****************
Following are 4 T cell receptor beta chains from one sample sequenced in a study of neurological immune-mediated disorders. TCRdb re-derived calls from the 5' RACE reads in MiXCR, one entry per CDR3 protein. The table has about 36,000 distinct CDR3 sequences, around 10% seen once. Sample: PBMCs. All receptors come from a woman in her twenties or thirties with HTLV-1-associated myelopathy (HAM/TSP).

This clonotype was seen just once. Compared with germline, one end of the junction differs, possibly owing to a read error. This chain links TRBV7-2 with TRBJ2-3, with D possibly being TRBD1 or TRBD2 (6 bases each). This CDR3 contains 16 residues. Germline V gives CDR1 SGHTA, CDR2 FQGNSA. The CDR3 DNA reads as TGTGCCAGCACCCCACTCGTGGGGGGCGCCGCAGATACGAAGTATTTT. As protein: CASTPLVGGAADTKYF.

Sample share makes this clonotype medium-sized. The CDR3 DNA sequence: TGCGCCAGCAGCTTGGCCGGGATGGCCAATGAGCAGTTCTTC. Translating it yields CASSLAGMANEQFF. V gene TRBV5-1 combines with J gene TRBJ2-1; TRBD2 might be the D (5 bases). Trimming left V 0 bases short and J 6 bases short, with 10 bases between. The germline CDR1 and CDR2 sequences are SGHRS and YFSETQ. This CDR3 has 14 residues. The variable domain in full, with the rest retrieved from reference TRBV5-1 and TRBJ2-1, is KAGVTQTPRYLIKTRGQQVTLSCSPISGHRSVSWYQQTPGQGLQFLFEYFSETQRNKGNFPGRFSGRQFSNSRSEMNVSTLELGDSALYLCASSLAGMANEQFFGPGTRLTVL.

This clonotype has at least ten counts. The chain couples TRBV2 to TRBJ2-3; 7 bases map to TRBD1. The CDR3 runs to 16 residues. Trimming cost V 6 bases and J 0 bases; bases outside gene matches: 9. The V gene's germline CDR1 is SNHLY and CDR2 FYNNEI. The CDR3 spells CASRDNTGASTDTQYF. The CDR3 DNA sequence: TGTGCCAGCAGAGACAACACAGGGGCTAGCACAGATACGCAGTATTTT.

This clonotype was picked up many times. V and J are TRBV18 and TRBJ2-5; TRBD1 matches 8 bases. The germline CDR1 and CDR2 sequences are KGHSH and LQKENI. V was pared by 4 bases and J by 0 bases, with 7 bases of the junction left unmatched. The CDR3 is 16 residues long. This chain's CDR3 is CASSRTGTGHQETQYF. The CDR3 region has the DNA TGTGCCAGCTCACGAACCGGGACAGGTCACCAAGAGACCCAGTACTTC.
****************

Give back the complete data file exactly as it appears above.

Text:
Following are 4 T cell receptor beta chains from one sample sequenced in a study of neurological immune-mediated disorders. TCRdb re-derived calls from the 5' RACE reads in MiXCR, one entry per CDR3 protein. The table has about 36,000 distinct CDR3 sequences, around 10% seen once. Sample: PBMCs. All receptors come from a woman in her twenties or thirties with HTLV-1-associated myelopathy (HAM/TSP).

This clonotype was seen just once. Compared with germline, one end of the junction differs, possibly owing to a read error. This chain links TRBV7-2 with TRBJ2-3, with D possibly being TRBD1 or TRBD2 (6 bases each). This CDR3 contains 16 residues. Germline V gives CDR1 SGHTA, CDR2 FQGNSA. The CDR3 DNA reads as TGTGCCAGCACCCCACTCGTGGGGGGCGCCGCAGATACGAAGTATTTT. As protein: CASTPLVGGAADTKYF.

Sample share makes this clonotype medium-sized. The CDR3 DNA sequence: TGCGCCAGCAGCTTGGCCGGGATGGCCAATGAGCAGTTCTTC. Translating it yields CASSLAGMANEQFF. V gene TRBV5-1 combines with J gene TRBJ2-1; TRBD2 might be the D (5 bases). Trimming left V 0 bases short and J 6 bases short, with 10 bases between. The germline CDR1 and CDR2 sequences are SGHRS and YFSETQ. This CDR3 has 14 residues. The variable domain in full, with the rest retrieved from reference TRBV5-1 and TRBJ2-1, is KAGVTQTPRYLIKTRGQQVTLSCSPISGHRSVSWYQQTPGQGLQFLFEYFSETQRNKGNFPGRFSGRQFSNSRSEMNVSTLELGDSALYLCASSLAGMANEQFFGPGTRLTVL.

This clonotype has at least ten counts. The chain couples TRBV2 to TRBJ2-3; 7 bases map to TRBD1. The CDR3 runs to 16 residues. Trimming cost V 6 bases and J 0 bases; bases outside gene matches: 9. The V gene's germline CDR1 is SNHLY and CDR2 FYNNEI. The CDR3 spells CASRDNTGASTDTQYF. The CDR3 DNA sequence: TGTGCCAGCAGAGACAACACAGGGGCTAGCACAGATACGCAGTATTTT.

This clonotype was picked up many times. V and J are TRBV18 and TRBJ2-5; TRBD1 matches 8 bases. The germline CDR1 and CDR2 sequences are KGHSH and LQKENI. V was pared by 4 bases and J by 0 bases, with 7 bases of the junction left unmatched. The CDR3 is 16 residues long. This chain's CDR3 is CASSRTGTGHQETQYF. The CDR3 region has the DNA TGTGCCAGCTCACGAACCGGGACAGGTCACCAAGAGACCCAGTACTTC.